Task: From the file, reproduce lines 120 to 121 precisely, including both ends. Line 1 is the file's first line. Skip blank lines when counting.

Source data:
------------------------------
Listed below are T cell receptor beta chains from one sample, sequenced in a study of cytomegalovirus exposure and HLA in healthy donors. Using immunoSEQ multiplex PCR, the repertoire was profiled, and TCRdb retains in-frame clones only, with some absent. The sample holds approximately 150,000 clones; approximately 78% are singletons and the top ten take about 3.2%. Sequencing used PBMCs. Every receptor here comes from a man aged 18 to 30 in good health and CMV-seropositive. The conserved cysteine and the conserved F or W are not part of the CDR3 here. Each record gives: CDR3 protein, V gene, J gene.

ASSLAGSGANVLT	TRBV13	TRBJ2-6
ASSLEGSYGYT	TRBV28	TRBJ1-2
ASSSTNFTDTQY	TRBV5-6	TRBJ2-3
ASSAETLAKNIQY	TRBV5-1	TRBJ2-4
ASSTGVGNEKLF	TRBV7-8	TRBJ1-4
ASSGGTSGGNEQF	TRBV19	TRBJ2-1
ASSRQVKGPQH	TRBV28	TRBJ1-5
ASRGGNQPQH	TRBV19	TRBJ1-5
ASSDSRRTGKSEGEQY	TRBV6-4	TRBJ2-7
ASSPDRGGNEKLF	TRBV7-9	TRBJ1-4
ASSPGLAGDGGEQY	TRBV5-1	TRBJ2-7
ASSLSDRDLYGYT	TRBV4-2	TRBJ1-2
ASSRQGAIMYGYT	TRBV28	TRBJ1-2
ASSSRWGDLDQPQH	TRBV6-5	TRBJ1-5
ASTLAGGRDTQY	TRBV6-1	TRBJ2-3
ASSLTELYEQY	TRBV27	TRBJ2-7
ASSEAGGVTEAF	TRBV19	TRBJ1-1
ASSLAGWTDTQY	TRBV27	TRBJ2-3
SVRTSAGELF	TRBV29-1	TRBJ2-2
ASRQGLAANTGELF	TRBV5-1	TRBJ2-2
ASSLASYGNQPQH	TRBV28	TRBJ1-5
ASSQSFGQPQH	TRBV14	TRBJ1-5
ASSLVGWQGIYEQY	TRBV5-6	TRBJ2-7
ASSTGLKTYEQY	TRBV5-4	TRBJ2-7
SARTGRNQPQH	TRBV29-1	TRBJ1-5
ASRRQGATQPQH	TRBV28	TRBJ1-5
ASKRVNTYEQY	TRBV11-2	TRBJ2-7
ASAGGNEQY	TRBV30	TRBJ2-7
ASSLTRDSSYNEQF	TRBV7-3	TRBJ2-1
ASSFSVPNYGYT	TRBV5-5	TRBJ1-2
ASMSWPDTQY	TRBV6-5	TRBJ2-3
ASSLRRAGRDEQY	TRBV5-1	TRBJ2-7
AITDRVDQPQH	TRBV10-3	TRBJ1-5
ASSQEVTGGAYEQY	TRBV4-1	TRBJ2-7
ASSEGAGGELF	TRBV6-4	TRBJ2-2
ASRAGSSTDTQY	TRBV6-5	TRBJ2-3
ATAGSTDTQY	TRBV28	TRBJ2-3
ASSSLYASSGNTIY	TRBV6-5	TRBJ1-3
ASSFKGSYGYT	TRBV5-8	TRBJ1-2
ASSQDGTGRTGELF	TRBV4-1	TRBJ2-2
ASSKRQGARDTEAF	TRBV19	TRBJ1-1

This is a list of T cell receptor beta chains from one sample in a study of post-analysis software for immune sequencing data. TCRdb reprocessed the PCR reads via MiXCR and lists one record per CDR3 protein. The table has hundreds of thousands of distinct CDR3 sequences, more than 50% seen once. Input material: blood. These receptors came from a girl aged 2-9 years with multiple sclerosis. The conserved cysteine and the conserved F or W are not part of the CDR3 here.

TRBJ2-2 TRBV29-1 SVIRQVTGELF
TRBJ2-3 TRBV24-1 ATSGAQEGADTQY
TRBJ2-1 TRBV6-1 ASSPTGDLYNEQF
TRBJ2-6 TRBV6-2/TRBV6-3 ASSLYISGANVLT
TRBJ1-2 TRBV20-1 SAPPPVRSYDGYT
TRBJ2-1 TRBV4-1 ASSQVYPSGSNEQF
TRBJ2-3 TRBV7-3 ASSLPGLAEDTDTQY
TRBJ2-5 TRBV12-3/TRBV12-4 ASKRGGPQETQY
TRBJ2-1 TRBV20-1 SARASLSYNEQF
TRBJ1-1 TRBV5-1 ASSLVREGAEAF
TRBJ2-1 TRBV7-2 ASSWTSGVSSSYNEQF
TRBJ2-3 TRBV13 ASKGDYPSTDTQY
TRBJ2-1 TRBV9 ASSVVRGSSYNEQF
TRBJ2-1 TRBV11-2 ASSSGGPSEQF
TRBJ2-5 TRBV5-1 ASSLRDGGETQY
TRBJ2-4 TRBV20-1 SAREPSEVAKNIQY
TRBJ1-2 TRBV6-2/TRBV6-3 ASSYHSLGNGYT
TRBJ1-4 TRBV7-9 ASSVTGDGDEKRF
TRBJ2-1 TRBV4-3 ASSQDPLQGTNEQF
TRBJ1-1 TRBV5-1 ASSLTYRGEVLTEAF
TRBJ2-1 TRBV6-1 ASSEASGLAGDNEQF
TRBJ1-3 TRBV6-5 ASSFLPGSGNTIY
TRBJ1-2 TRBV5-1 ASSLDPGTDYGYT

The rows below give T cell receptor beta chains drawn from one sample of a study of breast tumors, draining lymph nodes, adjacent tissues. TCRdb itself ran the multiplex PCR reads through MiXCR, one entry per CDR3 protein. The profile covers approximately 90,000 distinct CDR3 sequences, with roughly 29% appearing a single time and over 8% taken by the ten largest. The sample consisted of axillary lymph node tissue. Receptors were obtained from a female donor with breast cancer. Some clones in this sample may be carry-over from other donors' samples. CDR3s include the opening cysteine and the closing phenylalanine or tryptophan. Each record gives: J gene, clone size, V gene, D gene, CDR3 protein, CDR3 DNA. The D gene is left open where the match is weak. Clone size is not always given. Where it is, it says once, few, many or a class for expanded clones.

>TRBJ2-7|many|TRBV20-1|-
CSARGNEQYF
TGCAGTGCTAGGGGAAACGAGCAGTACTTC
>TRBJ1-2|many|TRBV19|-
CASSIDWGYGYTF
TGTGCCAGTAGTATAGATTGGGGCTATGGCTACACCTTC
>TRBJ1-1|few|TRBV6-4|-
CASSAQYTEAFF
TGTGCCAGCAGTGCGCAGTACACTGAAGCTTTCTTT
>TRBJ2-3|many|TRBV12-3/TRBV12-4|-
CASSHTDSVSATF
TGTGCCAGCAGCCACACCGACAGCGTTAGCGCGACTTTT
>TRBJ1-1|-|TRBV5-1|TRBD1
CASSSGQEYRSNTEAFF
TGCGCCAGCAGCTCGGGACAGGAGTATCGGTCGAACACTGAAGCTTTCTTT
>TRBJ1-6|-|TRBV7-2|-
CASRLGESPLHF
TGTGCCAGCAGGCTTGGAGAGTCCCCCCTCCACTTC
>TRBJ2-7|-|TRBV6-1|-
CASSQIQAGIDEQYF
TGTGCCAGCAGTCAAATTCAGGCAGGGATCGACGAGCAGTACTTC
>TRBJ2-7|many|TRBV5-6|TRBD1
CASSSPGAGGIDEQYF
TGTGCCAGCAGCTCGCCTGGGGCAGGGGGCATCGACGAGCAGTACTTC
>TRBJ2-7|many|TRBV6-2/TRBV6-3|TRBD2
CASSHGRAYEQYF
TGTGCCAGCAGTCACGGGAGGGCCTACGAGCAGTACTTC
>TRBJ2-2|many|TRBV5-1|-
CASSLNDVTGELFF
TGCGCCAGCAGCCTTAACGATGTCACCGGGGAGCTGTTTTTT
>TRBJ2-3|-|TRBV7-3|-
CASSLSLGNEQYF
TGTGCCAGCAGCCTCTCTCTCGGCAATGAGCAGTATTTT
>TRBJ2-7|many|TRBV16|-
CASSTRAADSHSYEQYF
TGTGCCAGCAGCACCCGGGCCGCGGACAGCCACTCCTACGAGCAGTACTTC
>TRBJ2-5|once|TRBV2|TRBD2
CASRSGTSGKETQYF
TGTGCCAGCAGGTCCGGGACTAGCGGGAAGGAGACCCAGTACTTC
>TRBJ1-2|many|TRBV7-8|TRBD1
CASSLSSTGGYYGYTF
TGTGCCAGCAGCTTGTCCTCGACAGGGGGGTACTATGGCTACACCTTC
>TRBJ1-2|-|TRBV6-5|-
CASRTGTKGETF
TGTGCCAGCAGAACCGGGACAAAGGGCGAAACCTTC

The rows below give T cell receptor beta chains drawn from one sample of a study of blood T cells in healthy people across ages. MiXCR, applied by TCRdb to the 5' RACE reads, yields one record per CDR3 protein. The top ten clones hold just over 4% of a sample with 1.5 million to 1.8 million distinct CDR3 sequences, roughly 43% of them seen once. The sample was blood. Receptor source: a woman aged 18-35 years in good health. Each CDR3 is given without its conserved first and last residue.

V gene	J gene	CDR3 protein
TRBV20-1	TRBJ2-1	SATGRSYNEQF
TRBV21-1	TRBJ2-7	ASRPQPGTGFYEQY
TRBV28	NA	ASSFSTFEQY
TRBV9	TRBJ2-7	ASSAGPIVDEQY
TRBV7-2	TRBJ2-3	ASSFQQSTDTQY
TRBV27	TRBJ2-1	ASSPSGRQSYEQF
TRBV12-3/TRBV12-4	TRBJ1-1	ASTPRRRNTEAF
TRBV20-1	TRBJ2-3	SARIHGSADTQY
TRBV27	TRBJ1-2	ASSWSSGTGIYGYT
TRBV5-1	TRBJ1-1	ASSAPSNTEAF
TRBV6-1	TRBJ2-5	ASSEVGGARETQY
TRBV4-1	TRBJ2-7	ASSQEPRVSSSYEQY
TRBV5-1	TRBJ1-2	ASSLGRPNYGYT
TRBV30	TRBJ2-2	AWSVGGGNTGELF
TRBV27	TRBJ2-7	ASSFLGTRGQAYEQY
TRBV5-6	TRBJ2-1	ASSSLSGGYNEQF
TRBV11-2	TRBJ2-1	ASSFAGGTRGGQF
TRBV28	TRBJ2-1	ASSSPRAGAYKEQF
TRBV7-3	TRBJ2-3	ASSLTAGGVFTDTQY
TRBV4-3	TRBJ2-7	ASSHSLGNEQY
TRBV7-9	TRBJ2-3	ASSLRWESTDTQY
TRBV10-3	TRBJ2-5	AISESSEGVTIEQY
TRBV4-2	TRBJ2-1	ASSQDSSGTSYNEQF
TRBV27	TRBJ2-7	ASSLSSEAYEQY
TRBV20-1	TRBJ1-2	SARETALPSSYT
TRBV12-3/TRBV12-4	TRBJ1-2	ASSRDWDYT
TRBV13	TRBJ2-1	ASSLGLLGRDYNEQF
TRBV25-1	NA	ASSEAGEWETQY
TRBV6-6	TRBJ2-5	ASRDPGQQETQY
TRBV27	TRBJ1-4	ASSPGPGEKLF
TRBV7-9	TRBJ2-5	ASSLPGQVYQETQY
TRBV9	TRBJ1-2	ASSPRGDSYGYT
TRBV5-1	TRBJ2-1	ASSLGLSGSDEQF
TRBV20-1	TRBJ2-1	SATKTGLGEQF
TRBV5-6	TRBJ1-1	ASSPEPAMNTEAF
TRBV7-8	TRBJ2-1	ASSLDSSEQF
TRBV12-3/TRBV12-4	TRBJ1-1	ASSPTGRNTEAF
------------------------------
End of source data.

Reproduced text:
TRBV27	TRBJ2-1	ASSPSGRQSYEQF
TRBV12-3/TRBV12-4	TRBJ1-1	ASTPRRRNTEAF